NGOs are natural allies to the climate movement, positioned as knowledge managers and relationship brokers between government, private stakeholders, and community activists.
Yet whichever sector we work in, the development gains we are striving for can be reversed in an instant when a disaster such as a flash flood or wildfire hits. They can also be eroded over time as slow-onset changes, such as desertification, land and sea temperature rise, or climate-driven urbanisation, become unmanageable.
Climate change is impacting every one of us, the lives we touch, and all of the projects and campaigns we work on. Despite deep disparities across nations and sectors regarding who is responsible for much of the changing climate and environmental degradation, limiting it will require all of us to take action together as a sector.
Building sustainable NGOs, projects and practices, rooted in a digital platform, is the only viable path to take if we want to continue making an ongoing impact in the years to come.
If the moral reason for going green is not enough, the business case for sustainability is irrefutable. A sustainable business model has been shown to increase staff loyalty, engagement and retention, and public support. And donors, staff, the public and other stakeholders increasingly expect the climate to be mainstreamed throughout our programmes.
While many are already choosing greener options within their offices and operations, and reporting on carbon footprints in Annual Reports, we believe that there is more that can be done. Here we give you some practical, affordable steps to take your NGO’s climate impact to the next level in 2022.
Reducing your NGO’s carbon footprint in the new year
Many public, private and non-profit offices have taken steps to assess and reduce their carbon footprint and encourage eco-friendly options for their staff and office services. We see plenty of staff engagement activities, carbon off-setting, recycling, cycle-to-work schemes, conscientious catering and suppliers, and energy use in the office.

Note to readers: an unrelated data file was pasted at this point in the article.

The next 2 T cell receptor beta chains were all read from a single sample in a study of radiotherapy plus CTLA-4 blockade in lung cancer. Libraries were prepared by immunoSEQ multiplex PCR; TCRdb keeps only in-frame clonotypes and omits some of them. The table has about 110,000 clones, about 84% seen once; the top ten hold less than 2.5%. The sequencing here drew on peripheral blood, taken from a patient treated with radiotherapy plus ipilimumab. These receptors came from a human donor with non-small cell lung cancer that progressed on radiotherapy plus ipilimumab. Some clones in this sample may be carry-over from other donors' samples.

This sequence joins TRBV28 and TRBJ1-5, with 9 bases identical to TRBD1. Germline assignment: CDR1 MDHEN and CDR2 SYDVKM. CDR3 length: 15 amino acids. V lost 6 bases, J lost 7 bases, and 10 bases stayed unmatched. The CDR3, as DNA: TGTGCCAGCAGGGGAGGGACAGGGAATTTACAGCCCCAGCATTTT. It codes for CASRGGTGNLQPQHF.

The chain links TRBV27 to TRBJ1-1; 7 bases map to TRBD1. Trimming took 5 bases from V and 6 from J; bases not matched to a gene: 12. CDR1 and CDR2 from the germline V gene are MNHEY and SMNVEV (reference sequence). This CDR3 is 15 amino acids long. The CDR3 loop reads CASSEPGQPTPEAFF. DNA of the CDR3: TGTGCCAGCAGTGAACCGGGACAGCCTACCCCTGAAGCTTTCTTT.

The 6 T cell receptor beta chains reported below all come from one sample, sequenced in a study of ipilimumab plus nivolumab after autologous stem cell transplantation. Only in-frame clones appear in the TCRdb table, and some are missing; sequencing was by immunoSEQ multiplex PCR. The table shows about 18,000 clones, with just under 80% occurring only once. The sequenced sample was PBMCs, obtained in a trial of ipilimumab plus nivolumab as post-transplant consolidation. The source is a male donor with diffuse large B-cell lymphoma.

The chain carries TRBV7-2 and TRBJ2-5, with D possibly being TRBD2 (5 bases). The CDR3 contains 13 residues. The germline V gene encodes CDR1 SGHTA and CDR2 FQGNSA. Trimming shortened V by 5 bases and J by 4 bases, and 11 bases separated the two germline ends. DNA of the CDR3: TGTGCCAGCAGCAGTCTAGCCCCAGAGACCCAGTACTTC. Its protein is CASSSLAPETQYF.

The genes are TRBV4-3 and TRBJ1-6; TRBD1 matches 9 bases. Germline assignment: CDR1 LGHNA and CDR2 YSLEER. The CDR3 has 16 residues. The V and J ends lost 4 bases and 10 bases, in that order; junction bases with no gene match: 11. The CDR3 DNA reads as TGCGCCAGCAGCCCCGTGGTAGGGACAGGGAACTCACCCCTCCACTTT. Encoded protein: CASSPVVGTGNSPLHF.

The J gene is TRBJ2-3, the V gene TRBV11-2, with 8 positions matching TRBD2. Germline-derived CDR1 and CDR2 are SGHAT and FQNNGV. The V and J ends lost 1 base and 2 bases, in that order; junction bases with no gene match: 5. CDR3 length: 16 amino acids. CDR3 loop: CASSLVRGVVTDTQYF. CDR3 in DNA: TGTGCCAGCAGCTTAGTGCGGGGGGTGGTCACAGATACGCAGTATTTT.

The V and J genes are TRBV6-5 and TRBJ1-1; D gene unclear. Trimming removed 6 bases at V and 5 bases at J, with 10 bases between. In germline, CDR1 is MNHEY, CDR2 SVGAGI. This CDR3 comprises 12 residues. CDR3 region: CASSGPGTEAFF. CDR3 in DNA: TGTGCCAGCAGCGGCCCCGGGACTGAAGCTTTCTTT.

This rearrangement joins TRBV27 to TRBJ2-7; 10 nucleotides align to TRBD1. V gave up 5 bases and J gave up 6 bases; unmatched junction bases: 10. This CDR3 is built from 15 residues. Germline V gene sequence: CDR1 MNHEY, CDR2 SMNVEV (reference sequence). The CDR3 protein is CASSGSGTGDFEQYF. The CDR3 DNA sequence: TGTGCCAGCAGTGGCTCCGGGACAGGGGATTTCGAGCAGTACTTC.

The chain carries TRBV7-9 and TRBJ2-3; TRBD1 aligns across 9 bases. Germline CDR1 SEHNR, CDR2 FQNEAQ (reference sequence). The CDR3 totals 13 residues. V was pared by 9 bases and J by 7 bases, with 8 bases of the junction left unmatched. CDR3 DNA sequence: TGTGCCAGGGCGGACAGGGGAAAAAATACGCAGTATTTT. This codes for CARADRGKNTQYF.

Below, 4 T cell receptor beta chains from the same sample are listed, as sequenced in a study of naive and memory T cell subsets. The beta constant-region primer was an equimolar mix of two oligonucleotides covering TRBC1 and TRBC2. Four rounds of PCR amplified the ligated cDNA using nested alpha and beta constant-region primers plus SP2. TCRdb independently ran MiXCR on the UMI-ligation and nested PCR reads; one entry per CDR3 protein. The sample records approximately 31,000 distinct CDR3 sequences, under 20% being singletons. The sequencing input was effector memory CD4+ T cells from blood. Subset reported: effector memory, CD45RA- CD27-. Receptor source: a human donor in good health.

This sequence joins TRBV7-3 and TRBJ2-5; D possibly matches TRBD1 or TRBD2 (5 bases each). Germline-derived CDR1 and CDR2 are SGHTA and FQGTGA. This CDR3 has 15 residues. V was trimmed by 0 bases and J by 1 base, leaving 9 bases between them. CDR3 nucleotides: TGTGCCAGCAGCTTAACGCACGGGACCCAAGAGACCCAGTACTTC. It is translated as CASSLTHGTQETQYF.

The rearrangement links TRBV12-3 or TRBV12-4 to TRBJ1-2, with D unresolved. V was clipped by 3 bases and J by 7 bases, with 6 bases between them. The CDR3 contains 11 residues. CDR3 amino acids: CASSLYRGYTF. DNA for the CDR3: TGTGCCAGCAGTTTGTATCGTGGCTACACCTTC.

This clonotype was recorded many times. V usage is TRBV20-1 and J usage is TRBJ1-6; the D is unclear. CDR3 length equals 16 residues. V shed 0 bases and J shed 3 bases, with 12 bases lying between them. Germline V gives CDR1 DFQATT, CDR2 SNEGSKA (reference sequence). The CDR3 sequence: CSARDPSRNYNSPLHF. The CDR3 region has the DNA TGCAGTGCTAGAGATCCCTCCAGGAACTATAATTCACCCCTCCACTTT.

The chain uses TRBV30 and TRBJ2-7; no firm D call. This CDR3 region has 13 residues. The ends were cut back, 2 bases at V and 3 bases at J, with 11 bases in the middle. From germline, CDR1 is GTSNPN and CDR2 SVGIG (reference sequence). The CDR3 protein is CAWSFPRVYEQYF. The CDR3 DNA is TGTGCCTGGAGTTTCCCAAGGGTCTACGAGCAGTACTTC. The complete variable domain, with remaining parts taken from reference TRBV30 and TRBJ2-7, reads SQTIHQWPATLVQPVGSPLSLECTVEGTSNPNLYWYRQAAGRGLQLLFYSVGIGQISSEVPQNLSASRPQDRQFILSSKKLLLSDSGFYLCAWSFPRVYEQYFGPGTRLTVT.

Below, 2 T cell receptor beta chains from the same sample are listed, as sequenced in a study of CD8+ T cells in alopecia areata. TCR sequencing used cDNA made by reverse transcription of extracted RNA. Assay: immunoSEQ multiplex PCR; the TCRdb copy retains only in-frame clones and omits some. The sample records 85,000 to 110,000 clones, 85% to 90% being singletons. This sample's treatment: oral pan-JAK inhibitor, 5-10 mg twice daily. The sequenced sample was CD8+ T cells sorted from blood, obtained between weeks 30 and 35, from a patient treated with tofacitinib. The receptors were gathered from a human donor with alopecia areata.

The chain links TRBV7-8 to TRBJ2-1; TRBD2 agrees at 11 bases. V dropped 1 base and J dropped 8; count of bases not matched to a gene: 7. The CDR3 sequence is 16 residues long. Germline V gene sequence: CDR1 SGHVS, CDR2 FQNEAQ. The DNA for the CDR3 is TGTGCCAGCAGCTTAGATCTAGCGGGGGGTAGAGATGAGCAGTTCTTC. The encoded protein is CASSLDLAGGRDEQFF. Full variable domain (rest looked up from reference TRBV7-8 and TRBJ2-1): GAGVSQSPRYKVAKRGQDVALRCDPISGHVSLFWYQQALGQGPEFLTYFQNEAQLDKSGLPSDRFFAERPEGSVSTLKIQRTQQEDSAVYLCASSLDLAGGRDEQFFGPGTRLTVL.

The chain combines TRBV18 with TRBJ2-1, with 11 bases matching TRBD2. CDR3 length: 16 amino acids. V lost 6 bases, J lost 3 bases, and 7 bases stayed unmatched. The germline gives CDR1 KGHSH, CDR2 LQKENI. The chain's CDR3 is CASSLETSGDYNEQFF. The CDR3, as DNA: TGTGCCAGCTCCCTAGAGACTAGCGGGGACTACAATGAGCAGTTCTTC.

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While acknowledging the steps taken at this level, there is so much more that can be done across all organisations that doesn’t have to cost the earth. These are our suggestions for reducing your organisation’s carbon footprint in the new year.
Use your corporate money wisely
Consider ethical corporate banking, staff pension provision and investment management. Find renewable energy providers and suppliers for your offices – including those outside of the UK and Europe. Not only can your organisation’s money support sustainable investments and contribute to a lower carbon footprint, but it can help to comply with ethical supply chain requirements increasingly being asked of in the EU.
Reconsider your public fundraising operations
If your organisation relies on paper direct mail and in-person events, think about how you might phase out such inefficient and resource-heavy practices. For many NGOs, their returns on investment are dropping as their marketing audience changes over time. Begin a real scale-up of your digital fundraising campaigns and work on strengthening and diversifying your institutional income.
Don’t go there. Go digital
We are experiencing a massive reduction in travel and an emergence of digital working models due to the Coronavirus. There is a chance that remote working could be a permanent fixture, and it will most likely continue to dominate as a workplace model in 2022.